Enterprises over-spending by more than $8.75 million on cloud services, Couchbase research finds


Couchbase, Inc, provider of a modern database for enterprise applications, has released research showing that factors such as inflexible pricing plans, management tools that don’t give the level of control users need and data not being stored where it needs to be, are adding more than 35% to enterprise cloud costs.

With a typical enterprise spending more than US$33 million a year on cloud services according to the research, this represents more than $8.75 million that could be saved or spent elsewhere if enterprises and cloud service providers can solve these challenges.

The survey of 650 senior IT decision makers found: 

  • Cloud services are not meeting expectations, and are adding to complication and cost: More than one third (36%) of enterprises said cloud services adopted in the last three years had not met expectations, while 56% said past cloud decisions had made digital transformation projects more difficult in 2021, and 48% more expensive.

  • Contributors to overspending: The factors adding to costs included not having enough insight into spend or ways to optimize costs; the need to improve security and compliance functionality; inflexible pricing plans that don’t give enterprises what they need in a single package; management tools that don’t give the control needed; data not being stored where needed to meet regulatory or performance requirements; and vendor lock-in, meaning enterprises cannot use the specific cloud infrastructure they want.

  • Enterprises are struggling against service limitations: 61% of enterprises have had to restrict their digital transformation ambitions because of challenges with cloud services; while 58% have chosen cloud services that did not give the ability to scale the business to meet demand.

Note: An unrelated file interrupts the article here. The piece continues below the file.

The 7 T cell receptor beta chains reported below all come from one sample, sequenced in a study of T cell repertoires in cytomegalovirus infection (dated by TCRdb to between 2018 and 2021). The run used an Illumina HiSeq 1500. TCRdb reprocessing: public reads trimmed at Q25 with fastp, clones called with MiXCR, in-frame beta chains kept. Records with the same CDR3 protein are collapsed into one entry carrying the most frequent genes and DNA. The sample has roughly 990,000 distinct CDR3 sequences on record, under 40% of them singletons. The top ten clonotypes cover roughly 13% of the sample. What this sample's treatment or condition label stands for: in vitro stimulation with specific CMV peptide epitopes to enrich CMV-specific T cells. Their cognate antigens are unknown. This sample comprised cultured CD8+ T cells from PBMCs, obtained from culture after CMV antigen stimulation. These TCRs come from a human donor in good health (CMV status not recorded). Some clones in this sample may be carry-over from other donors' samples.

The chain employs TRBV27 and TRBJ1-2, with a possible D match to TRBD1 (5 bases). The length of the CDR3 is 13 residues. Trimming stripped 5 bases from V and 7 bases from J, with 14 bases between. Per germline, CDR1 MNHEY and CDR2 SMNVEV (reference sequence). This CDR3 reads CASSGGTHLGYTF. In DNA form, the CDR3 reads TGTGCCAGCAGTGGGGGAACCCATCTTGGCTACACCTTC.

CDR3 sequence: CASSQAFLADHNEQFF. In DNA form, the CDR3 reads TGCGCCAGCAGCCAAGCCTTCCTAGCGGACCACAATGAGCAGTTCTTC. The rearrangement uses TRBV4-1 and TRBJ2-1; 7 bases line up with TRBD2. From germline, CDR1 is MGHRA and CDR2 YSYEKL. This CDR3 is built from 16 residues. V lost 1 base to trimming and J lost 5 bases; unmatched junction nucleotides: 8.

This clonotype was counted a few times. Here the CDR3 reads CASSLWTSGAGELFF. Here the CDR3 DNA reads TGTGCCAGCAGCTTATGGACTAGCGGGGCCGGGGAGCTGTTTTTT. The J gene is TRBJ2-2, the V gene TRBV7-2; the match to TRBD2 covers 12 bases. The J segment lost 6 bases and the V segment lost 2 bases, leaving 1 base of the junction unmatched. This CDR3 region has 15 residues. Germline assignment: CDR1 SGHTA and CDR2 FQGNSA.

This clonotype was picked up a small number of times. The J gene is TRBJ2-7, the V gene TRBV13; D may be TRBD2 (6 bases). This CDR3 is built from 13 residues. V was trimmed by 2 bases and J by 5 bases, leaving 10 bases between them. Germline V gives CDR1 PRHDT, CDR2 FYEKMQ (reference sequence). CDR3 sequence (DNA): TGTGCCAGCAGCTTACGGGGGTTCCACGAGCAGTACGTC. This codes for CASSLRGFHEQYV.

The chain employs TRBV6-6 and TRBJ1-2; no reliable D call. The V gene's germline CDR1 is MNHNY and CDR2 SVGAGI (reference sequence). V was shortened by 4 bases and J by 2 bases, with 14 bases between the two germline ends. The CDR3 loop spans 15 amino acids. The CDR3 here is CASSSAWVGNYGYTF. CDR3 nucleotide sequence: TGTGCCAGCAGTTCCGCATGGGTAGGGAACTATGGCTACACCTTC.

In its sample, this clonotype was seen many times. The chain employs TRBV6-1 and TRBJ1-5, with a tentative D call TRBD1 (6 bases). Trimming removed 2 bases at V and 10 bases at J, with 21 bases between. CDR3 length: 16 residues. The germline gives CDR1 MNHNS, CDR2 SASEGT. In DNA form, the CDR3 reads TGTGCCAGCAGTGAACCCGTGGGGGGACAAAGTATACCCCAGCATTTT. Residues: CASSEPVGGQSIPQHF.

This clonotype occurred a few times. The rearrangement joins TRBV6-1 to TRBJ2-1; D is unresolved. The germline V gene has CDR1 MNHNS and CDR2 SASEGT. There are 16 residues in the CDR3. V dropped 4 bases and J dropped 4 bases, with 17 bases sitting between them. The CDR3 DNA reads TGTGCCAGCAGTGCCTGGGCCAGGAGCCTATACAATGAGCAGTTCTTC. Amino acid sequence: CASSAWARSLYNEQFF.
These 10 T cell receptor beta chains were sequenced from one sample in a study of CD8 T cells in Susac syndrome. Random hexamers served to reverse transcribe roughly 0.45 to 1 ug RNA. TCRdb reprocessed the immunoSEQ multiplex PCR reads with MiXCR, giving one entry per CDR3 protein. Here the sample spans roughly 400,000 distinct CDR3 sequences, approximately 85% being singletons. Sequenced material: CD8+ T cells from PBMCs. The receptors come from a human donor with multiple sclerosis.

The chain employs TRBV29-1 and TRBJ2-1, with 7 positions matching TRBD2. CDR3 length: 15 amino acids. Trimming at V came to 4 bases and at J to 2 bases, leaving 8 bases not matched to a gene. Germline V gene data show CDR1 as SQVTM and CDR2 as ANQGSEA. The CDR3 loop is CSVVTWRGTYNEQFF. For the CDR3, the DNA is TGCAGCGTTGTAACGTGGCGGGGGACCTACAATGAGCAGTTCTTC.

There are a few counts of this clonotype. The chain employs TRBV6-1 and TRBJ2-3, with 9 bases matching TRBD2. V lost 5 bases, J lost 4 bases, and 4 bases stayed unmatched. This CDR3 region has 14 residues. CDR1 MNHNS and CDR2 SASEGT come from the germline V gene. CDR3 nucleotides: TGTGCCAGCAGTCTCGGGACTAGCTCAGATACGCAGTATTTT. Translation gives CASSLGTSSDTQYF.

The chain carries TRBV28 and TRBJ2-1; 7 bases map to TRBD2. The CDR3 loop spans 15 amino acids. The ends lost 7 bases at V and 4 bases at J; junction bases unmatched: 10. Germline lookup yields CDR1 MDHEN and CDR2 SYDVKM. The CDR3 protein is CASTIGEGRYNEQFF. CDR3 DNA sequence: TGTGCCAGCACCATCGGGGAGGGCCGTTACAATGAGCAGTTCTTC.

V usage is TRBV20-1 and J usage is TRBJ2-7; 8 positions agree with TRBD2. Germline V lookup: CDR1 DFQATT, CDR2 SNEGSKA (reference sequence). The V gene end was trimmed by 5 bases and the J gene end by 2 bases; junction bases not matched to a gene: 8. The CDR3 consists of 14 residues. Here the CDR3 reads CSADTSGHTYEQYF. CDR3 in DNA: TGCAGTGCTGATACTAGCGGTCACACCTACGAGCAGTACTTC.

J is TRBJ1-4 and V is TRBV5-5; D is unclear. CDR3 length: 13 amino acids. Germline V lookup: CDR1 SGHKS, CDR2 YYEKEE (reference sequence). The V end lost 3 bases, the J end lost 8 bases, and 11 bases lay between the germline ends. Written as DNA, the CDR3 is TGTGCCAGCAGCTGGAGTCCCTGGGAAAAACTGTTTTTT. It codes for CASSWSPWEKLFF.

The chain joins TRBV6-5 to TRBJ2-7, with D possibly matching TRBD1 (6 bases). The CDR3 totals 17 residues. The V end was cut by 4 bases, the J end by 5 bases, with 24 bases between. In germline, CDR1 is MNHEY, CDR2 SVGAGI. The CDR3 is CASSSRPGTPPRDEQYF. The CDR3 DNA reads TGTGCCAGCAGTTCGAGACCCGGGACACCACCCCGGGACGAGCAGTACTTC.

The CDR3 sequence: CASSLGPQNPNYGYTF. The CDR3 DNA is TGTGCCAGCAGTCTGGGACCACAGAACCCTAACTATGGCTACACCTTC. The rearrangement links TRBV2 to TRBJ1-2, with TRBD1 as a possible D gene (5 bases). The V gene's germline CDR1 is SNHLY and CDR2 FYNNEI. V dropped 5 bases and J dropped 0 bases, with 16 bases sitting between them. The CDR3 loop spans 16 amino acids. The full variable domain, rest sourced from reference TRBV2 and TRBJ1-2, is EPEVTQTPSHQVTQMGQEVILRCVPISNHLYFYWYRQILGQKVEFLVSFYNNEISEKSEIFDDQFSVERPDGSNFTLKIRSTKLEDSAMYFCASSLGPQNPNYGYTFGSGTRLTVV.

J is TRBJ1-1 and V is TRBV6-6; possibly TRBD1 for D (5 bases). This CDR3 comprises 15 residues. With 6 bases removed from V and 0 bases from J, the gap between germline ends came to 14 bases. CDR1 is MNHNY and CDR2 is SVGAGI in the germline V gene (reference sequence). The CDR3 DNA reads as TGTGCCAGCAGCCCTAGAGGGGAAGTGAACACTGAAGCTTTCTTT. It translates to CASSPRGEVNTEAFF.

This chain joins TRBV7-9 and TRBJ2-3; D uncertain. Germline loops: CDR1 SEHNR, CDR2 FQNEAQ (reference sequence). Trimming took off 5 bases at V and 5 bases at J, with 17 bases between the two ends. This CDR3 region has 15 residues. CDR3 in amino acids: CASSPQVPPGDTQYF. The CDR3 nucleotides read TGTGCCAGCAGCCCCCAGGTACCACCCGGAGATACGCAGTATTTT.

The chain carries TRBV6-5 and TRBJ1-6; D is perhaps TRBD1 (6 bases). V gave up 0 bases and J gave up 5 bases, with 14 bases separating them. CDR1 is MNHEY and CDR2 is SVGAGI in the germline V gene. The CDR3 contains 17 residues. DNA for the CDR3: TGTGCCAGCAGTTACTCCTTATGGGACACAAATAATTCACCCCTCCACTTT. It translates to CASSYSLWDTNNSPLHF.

• Cloud momentum is unstoppable: 95% of enterprises said that increased movement of infrastructure to the cloud is ‘inevitable’. 

“There’s no denying the impact of the cloud, from giving large enterprises increased scalability and agility, to giving smaller enterprises access to services and applications they could never implement in-house,” said Ravi Mayuram, chief technology officer of Couchbase. “Businesses believe they are getting what they need, or else we wouldn’t be seeing this seemingly unstoppable momentum. The question is whether they could be getting even more – $8.75 million is too much to just be a cost of doing business. If enterprises raise their expectations and service providers address inefficiencies, they could open up new opportunities for digital transformation – or simply reduce their costs.” 

Despite the costs and challenges they face, enterprises are optimistic about the cloud. Almost every respondent is confident that their cloud services are giving them the levels of security, availability, performance, cost-effectiveness, control, scalability and compliance they need.

This is matched by growing cloud spend. By 2025, enterprises want 58% of their IT spend to be in the public cloud and said that they are currently more than halfway (56%) towards meeting that goal. Their reasoning is clear. Asked specifically about databases-as-a-service (DBaaS), enterprises said that cloud services can offer better uptime SLAs than their in-house team, and that they can better budget if they switch to consumption-based pricing. This, in turn, would allow them to reallocate resources currently used to manage their database infrastructure to areas where it could be spent better. 

Asked to identify their top concerns around new cloud infrastructure, security of data was identified by 43% of respondents, followed by managing data in the cloud (33%) and future-proofing to meet future digital needs (31%), while 30% are concerned about keeping costs under control in the future.  

“If costs and concerns keep mounting, we will see more organizations struggling to meet their overall business ambitions,” continued Mayuram. “The key to a lot of these concerns, and the additional costs enterprises are facing, is sprawl. The more control cloud customers have over their data, including where it is stored and how it is managed, the more confident they will be that it is secure, that their services are future-proofed, and that they have costs under control.

We know there’s no putting the cloud genie back in the bottle, and nor should enterprises want to. Instead, we need to ensure it lives up to every expectation.”

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